Hill’s police procedural beings in 2002 with a murder trial featuring a primary witness whose evidence is flawed. Alan Frederick Keyes is alleged to have slipped out late at night to a complex of sheltered bungalows and murdered three elderly women. With blood on his hands, Keyes’s guilt produces a roaring mass of hatred even when the jury
delivers a unanimous verdict of not guilty. Keyes's acceptance of police protection connects him to present-day Lafferton and the lives of Cat Deerborn and Chief Inspector Simon Serrailler.
bitter northeast wind scours Lafferton’s pavements. Under a “flayed sky,” Cat still works as a palliative care doctor at her hospice, Imogen House. While she looks after Jocelyn Forbes (a character from the previous novel in the terminal stages of illness), Cat must come to the rescue of trauma-riddled assistant Molly, and also to her teenage daughter, Hanna, who is up for a film part.
Simon, meanwhile, remains fixated on Rachel, whom he loves and who loves him in return. Rachel
remains generous and understanding of both Simon’s job and his personality, even though she stays married to a man in the late stages of a debilitating illness who has given his tacit blessing to her relationship. Although talented Simon himself remains distant and almost unknowable, we begin to learn about him though Cat. Clearly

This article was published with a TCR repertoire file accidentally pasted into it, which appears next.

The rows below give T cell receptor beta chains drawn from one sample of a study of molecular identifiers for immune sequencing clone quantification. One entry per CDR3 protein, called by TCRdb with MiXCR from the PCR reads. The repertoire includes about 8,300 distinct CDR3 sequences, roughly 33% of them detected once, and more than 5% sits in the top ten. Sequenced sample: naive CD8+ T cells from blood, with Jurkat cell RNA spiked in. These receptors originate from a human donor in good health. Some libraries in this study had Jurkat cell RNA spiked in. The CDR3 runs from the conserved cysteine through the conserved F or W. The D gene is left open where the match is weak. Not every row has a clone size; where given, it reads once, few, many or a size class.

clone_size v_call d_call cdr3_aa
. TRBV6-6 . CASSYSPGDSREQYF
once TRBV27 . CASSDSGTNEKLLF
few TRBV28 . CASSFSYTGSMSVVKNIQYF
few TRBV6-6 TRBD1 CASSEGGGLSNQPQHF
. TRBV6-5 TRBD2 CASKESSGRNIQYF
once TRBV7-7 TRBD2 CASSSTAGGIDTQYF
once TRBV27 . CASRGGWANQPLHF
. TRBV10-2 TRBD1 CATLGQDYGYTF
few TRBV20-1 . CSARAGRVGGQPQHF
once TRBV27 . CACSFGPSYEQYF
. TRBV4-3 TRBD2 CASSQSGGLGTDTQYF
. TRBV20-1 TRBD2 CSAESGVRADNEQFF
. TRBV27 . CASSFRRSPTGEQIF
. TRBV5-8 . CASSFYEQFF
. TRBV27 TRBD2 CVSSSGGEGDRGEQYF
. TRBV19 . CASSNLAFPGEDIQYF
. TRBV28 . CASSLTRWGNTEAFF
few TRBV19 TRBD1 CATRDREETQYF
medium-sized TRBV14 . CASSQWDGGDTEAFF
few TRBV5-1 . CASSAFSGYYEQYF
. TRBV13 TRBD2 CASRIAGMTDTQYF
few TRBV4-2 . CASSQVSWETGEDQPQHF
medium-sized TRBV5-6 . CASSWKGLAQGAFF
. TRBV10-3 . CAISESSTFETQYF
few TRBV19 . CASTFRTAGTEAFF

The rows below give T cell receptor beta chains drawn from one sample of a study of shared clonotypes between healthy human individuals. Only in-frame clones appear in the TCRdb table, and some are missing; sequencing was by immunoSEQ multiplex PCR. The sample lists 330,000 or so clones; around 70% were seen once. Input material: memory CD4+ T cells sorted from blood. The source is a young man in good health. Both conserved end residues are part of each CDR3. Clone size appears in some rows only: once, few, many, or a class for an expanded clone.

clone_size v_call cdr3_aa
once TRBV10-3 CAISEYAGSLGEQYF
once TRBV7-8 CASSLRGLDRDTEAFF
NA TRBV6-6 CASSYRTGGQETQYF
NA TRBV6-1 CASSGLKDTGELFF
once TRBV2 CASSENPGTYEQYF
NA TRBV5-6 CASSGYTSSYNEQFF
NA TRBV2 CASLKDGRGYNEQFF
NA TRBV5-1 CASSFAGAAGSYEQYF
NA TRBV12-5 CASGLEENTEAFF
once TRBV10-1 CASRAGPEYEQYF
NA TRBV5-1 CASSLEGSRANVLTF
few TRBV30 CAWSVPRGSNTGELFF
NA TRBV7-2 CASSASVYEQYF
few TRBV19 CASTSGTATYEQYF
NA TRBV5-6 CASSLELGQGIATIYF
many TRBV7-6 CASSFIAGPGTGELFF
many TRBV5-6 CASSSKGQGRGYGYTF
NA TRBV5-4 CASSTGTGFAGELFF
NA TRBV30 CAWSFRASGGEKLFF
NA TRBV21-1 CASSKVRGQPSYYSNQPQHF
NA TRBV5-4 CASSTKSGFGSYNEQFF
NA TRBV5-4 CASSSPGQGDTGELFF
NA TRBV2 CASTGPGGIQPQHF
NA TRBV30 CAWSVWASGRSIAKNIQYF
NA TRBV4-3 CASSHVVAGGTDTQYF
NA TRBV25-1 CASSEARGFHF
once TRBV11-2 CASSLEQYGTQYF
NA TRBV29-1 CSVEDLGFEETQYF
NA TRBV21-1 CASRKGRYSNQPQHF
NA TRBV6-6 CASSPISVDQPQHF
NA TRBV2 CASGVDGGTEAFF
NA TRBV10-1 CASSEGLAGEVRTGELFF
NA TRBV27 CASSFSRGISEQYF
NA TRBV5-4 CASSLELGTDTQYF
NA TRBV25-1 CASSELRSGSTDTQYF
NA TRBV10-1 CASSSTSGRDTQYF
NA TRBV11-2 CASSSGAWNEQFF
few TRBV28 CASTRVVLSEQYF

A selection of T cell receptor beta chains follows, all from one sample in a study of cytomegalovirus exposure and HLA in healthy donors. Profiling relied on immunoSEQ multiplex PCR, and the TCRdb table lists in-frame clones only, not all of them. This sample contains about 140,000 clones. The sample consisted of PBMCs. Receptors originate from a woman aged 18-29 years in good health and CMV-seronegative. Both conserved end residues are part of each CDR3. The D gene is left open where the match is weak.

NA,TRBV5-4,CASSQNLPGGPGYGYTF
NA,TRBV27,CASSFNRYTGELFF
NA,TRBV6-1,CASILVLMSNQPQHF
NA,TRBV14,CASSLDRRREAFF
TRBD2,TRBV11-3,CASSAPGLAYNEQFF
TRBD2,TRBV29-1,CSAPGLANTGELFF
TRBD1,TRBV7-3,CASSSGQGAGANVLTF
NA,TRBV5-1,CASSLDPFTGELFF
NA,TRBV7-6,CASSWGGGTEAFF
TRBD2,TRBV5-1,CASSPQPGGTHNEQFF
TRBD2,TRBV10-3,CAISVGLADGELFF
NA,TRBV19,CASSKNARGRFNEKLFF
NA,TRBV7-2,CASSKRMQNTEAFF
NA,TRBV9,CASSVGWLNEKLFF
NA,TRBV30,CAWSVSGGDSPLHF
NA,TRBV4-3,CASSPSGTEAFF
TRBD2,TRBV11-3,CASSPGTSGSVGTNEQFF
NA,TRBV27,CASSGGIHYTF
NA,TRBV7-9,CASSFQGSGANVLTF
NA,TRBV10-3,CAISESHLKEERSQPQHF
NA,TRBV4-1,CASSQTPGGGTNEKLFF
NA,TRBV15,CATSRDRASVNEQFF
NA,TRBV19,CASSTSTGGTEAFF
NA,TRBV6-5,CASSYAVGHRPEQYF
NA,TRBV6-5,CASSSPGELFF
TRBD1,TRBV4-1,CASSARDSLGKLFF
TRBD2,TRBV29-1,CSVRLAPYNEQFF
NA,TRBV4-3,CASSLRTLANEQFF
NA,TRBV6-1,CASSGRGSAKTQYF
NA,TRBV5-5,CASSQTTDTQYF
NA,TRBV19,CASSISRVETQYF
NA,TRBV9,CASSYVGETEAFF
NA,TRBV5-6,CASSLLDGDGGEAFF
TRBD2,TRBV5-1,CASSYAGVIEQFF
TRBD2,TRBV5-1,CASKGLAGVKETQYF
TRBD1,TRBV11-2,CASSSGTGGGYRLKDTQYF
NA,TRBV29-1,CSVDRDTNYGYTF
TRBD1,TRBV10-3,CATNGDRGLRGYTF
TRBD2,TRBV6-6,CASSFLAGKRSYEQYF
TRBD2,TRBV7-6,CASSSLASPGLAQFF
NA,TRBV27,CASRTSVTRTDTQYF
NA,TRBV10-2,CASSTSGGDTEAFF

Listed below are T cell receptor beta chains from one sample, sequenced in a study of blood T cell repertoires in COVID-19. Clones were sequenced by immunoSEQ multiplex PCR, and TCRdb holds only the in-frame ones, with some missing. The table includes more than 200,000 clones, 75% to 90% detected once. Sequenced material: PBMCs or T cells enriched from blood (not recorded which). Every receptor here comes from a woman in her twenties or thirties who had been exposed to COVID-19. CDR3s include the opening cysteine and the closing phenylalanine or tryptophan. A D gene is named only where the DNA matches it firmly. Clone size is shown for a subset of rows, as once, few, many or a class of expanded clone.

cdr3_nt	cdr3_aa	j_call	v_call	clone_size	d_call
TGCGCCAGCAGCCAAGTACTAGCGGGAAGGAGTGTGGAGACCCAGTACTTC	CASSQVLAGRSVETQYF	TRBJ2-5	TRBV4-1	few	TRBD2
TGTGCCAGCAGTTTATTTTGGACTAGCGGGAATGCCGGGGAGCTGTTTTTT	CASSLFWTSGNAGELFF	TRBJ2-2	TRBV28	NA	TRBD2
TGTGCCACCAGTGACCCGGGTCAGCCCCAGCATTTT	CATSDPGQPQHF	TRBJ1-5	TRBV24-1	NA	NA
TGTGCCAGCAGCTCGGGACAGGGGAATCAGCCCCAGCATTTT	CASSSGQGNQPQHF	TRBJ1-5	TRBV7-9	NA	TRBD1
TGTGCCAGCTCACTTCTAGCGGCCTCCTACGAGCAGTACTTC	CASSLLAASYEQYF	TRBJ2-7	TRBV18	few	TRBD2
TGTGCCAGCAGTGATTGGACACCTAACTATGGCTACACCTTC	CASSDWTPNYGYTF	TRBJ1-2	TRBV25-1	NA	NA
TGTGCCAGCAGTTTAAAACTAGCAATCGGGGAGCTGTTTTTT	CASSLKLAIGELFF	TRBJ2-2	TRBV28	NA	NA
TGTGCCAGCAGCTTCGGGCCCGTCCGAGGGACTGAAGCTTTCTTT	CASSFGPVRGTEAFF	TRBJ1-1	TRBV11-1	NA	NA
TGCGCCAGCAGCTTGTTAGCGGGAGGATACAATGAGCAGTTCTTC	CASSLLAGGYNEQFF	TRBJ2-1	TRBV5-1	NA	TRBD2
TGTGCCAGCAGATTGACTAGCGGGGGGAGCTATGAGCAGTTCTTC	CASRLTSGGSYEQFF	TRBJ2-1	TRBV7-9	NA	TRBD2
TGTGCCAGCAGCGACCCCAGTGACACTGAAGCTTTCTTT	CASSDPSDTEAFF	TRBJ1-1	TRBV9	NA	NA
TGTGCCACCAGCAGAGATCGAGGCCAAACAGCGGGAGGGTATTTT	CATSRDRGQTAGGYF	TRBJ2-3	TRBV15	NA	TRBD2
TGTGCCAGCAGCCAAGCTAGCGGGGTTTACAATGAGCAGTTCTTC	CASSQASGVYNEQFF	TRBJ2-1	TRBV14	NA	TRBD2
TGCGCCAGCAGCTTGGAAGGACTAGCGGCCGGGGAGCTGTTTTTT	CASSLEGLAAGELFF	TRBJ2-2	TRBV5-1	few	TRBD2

she loves her handsome brother, but she worries about his lack of security and happiness that
can only come with a solid home base.
Hill's skill lies in her ability to create memorable characters and make the village of Lafferton atmospheric. As the layers of the mystery unpeel like the layers of an onion,
Hill draws the reader deep into the lives of all of the residents. The mystery centers on twelve bungalows at the Duchess of Cornwall Close, where Elinor Sanders has come to live from Newcastle. When Serrailler and coroner Nick de Silva find her strangled, the murder bears all the hallmarks of their worst nightmare: the clever, ruthless killer who murders for sick reasons of his own. Taking the head in the investigation, Simon is well and truly stumped even as he must attend to other, more clearly defined personal problems.
A story of pure evil crashes on Lafferton and Simon Serrailler, the past getting mixed up with the present in a vicious cycle of death that touches everyone. On the trail of a dangerous killer, Simon realizes
that this is the sort of case likely to be solved in the course of some painstaking routine, repetitive police work.
Although the winter’s frost covers the pristine, bucolic village, the streets cannot camouflage the blood that covers this place.
The murderer appears as a sinister voice from the start of the book, contributing a slow and twisted rationale for his crimes.
Death and betrayal in many forms permeate the disparate plot line in which a broken man must try to rise above the ugliness of his painful past and a placid community is rocked by a macabre killer. Although not one
of her best efforts, in A Question of Identity, Hill does manage to create a vital sense of urgency, even when Simon seems
at times more interested in Rachel than in the case.